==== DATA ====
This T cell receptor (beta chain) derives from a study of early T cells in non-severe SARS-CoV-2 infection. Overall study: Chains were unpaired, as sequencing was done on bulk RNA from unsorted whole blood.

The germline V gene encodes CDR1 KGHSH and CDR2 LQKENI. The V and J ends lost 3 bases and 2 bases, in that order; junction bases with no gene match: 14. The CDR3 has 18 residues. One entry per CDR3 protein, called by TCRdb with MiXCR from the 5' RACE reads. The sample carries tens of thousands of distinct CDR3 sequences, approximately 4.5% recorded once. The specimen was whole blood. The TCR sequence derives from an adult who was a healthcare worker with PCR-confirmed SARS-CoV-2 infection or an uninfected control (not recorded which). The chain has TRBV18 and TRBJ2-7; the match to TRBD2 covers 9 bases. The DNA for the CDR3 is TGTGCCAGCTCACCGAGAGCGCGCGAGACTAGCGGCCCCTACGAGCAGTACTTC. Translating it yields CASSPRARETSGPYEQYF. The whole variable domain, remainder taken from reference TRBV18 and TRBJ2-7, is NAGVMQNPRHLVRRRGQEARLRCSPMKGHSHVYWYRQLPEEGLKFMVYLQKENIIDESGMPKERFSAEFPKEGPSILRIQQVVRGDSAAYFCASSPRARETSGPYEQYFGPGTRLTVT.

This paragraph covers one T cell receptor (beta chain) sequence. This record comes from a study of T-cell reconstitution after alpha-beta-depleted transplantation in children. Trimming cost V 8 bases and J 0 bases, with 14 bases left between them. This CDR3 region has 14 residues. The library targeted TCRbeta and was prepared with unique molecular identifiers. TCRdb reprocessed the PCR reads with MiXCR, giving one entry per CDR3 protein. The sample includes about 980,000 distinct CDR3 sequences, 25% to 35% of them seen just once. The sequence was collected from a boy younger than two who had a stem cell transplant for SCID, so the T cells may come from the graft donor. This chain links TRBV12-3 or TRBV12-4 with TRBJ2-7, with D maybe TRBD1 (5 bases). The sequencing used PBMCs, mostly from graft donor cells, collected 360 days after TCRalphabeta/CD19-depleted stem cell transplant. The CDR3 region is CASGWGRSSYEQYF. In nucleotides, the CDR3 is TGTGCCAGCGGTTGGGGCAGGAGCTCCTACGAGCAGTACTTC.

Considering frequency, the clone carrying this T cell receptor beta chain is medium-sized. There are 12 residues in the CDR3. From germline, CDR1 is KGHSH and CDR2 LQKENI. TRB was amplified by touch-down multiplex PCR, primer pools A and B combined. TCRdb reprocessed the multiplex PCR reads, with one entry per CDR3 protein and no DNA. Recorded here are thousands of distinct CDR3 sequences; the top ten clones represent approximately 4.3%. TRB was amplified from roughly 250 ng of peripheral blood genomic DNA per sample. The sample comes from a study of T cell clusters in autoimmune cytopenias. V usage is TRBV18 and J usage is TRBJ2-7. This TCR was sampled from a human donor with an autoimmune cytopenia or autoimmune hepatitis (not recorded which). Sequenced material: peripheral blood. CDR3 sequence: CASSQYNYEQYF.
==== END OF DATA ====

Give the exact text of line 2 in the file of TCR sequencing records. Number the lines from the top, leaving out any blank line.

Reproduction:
The germline V gene encodes CDR1 KGHSH and CDR2 LQKENI. The V and J ends lost 3 bases and 2 bases, in that order; junction bases with no gene match: 14. The CDR3 has 18 residues. One entry per CDR3 protein, called by TCRdb with MiXCR from the 5' RACE reads. The sample carries tens of thousands of distinct CDR3 sequences, approximately 4.5% recorded once. The specimen was whole blood. The TCR sequence derives from an adult who was a healthcare worker with PCR-confirmed SARS-CoV-2 infection or an uninfected control (not recorded which). The chain has TRBV18 and TRBJ2-7; the match to TRBD2 covers 9 bases. The DNA for the CDR3 is TGTGCCAGCTCACCGAGAGCGCGCGAGACTAGCGGCCCCTACGAGCAGTACTTC. Translating it yields CASSPRARETSGPYEQYF. The whole variable domain, remainder taken from reference TRBV18 and TRBJ2-7, is NAGVMQNPRHLVRRRGQEARLRCSPMKGHSHVYWYRQLPEEGLKFMVYLQKENIIDESGMPKERFSAEFPKEGPSILRIQQVVRGDSAAYFCASSPRARETSGPYEQYFGPGTRLTVT.